Assembling my recent post on teacher shortages gave me a lot to reflect on, but since the piece was already a gazillion words long, I saved that reflection for another post. Here is that post.
In no particular order, here are some of the things that jumped out as I did my national tour.
Spin Is a Thing
I deliberately searched through general press coverage. I didn't dig deep for True Facts, and I stayed away from direct reporting by teachers' unions. So what I found yesterday was a better reflection of what people are saying than what is necessarily true. I don't have to tell you those aren't always the same. Statements about shortages fell largely into these categories--
* OMGZ!! We have barely any teachers and we must must MUST certify anything that moves as a teacher right after we invite as many Teach for America folks we can find into the state.
* Look at that teacher shortage! It's proof that the people who run our state suck with a sucky suckiness that really sucks.
* We want to have good schools. We are paying attention to what's happening, and we're trying to make smart, responsible choices about how to handle things.
The third group seems to lack a certain sense of dramatic crisis mode in their press coverage. The other two, not so much (and I say that knowing that group two includes people who share many of my concerns and allegiances about education).
I suspect that this relates to how some of the results came in. Many people expressed amazement that Ohio is not talking about teacher shortages; that may be because charters really have increased demand or it may be because running for president is easier if you don't have one more education crisis at home. Likewise, folks let me know that many parts of California are wielding the layoff ax with verve, in a way that would belie any claims of shortage. If there's a disconnect between reality and reportage, that's a story, but it's not one that this citizen hack faux journalist had the time to run down, yet.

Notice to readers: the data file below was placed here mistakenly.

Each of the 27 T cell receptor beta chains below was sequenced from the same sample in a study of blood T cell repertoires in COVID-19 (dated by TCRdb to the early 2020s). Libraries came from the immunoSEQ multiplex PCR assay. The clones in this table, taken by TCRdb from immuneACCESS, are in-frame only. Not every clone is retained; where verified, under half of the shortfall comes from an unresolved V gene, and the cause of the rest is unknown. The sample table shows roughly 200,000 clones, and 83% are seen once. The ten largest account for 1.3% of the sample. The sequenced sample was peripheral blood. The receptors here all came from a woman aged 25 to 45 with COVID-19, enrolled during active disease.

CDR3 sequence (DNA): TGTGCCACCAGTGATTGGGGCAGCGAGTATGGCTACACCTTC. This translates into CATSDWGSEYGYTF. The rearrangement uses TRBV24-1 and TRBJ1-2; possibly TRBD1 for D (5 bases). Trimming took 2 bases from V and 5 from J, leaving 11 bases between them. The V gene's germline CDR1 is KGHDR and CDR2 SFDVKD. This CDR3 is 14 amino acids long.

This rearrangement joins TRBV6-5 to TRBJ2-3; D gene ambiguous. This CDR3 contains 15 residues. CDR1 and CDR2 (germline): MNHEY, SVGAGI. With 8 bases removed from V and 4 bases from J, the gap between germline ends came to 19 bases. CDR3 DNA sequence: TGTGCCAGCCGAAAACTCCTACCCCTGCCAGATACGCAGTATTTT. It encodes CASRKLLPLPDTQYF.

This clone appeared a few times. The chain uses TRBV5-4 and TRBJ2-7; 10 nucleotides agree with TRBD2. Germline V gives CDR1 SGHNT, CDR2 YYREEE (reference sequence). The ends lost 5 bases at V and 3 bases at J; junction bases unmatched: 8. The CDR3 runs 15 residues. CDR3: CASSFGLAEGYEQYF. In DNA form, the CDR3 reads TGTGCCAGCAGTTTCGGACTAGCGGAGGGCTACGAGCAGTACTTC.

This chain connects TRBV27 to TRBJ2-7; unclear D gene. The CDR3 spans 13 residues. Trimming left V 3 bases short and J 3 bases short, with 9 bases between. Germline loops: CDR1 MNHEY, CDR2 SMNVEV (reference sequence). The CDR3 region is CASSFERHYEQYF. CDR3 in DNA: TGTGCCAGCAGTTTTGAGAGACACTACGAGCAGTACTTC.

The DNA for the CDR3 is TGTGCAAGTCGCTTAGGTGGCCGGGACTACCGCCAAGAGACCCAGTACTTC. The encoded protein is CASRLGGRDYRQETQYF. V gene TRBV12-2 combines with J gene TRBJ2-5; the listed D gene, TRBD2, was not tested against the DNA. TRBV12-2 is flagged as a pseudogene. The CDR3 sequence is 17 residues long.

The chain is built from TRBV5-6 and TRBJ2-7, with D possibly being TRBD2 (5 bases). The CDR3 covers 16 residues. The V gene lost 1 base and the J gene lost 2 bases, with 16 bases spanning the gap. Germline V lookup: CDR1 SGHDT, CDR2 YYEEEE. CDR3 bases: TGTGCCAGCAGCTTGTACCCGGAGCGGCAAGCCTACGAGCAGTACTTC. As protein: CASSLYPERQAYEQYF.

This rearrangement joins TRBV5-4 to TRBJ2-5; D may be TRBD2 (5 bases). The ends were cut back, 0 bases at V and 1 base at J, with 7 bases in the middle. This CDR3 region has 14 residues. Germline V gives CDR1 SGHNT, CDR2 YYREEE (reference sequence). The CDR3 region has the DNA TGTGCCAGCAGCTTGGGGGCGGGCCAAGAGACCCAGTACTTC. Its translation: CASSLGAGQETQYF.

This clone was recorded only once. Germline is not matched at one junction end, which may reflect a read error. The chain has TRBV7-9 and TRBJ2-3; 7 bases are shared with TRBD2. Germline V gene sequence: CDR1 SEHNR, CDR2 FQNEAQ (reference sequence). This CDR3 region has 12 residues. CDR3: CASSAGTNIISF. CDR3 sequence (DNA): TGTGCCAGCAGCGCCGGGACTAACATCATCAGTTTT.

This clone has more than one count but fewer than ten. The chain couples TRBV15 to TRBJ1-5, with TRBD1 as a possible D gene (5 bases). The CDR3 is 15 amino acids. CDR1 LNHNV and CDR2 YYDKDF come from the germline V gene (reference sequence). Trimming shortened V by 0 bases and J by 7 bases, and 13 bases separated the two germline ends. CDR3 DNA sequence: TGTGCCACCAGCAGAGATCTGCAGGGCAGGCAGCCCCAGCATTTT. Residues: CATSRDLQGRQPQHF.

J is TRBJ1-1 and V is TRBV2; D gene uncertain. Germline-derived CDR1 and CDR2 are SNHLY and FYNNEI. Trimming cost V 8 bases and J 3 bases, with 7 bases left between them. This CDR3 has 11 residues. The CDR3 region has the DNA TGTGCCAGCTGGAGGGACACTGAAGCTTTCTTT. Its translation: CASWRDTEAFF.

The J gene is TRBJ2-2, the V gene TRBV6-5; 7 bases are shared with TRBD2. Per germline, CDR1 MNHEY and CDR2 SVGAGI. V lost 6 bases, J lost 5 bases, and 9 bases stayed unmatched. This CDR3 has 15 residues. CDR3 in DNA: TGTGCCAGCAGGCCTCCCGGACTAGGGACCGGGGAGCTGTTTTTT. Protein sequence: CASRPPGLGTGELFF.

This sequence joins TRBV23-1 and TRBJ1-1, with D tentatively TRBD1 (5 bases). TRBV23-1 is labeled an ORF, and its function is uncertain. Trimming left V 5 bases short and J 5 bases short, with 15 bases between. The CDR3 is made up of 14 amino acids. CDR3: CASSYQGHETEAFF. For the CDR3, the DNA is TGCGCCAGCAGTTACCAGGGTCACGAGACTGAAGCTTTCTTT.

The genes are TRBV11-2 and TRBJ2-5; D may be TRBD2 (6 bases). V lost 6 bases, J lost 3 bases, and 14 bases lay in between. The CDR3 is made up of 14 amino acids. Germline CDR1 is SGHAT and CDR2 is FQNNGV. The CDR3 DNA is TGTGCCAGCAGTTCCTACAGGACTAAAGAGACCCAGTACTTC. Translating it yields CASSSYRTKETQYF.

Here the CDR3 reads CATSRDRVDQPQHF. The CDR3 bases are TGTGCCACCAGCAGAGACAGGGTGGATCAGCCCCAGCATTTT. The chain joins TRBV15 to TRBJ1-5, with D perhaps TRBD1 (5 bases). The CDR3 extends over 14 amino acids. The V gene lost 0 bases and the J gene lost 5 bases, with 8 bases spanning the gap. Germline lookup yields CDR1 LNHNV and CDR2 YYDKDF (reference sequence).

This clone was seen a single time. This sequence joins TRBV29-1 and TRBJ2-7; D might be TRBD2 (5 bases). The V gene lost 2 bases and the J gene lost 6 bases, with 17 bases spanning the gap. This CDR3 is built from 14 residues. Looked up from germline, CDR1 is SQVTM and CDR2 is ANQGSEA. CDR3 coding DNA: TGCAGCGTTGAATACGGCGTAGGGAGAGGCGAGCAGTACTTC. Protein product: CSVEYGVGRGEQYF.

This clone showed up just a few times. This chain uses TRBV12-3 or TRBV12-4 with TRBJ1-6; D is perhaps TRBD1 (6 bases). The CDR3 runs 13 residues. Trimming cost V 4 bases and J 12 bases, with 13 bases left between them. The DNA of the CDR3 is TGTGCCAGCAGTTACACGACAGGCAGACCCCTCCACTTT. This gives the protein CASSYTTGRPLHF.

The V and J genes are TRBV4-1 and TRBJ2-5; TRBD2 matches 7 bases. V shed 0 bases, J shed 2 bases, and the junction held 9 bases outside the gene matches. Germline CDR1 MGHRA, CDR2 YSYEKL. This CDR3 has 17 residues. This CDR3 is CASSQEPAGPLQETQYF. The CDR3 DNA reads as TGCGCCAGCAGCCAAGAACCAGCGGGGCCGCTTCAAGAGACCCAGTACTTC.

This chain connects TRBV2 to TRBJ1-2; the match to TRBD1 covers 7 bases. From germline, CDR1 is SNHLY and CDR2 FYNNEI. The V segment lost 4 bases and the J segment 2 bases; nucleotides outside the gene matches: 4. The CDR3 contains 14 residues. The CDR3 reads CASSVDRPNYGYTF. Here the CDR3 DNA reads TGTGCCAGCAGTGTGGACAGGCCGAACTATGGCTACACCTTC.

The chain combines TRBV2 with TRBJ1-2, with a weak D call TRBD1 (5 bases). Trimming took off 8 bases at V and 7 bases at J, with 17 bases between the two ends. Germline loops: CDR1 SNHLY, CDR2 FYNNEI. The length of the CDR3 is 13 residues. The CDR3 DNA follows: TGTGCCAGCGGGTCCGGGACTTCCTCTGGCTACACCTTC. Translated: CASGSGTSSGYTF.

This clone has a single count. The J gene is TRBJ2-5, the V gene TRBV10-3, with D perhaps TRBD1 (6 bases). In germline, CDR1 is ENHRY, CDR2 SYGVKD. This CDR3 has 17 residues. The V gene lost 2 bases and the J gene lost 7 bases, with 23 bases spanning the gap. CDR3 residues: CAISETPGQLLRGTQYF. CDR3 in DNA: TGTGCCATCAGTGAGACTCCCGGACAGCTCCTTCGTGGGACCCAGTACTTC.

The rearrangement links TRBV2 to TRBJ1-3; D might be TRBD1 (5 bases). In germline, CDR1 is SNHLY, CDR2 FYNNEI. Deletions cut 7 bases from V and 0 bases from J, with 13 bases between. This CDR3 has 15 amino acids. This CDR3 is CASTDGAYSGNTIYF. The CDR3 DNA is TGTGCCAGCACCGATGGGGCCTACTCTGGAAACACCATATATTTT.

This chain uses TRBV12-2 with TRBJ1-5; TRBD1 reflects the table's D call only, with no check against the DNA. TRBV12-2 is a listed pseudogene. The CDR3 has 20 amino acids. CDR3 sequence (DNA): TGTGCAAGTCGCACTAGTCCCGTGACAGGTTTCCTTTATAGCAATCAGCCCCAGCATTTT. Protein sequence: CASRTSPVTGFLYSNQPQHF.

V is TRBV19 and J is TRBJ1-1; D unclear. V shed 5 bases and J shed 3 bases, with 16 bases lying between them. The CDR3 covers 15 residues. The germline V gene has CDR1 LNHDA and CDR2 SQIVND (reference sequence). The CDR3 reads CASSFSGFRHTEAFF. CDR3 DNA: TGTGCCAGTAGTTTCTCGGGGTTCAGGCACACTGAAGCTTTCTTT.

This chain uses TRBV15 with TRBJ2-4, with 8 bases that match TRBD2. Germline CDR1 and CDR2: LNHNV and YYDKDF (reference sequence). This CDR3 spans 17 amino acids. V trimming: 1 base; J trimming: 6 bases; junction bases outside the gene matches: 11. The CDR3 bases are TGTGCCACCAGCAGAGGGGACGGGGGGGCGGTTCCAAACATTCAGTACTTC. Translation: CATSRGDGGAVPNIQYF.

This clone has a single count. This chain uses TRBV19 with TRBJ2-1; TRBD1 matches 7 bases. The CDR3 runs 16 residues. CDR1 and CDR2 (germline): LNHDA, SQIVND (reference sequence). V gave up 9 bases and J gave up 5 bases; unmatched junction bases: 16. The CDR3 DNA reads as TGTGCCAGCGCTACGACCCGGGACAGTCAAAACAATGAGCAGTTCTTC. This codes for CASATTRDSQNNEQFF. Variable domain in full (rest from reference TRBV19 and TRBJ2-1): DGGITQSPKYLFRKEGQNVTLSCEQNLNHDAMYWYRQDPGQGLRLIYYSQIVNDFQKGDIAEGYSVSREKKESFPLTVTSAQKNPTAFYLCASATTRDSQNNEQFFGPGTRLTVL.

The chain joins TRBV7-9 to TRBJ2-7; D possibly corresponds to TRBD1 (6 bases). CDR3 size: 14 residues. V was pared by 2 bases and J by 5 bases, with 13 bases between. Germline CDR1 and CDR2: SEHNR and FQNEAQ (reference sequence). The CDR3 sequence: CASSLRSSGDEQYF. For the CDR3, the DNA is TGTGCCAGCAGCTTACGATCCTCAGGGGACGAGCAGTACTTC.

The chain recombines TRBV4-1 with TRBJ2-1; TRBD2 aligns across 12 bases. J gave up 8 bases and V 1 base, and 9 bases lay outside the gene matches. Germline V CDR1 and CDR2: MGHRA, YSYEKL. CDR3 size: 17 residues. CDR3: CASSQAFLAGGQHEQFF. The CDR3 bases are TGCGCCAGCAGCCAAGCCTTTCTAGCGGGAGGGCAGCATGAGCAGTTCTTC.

Only two states were talking about it. Why this issue keeps falling off the front burner is beyond me. It's critical that our teaching force shift to reflect the new reality of diversity in our student population, but it's just not happening, and nobody in a position to make a fuss is doing much about it. In all the talk of recruitment and retention, nobody is talking about getting non-white, non-female teachers into classrooms and keeping them there-- and we should be talking about it a great deal.
Shortages Are Not All Bad
Teacher shortages aren't so bad if you're a teacher looking for work. And relatively mild ones can be a help.
Here in PA teacher training programs are drying up and shutting down because of low, low, low enrollment. That low enrollment is undoubtedly related to the fact that everybody knows a teacher who can't get a job, or who had a job that she lost when the district shut down a school because of financials pressures created by our genius leaders in Harrisburg. Should we turn a corner some day (hey, it could happen), we're going to go from teacher glut to teacher shortage very quickly, and once that happens, it takes years for college students to get the memo that, yes, there are teaching jobs again.
So a little bit of shortage equals an encouraging job market that helps draw people into the field (assuming, of course, that you haven't North Carolinaed everything up and made teaching hopelessly untenable as a career).
The Substitute Thing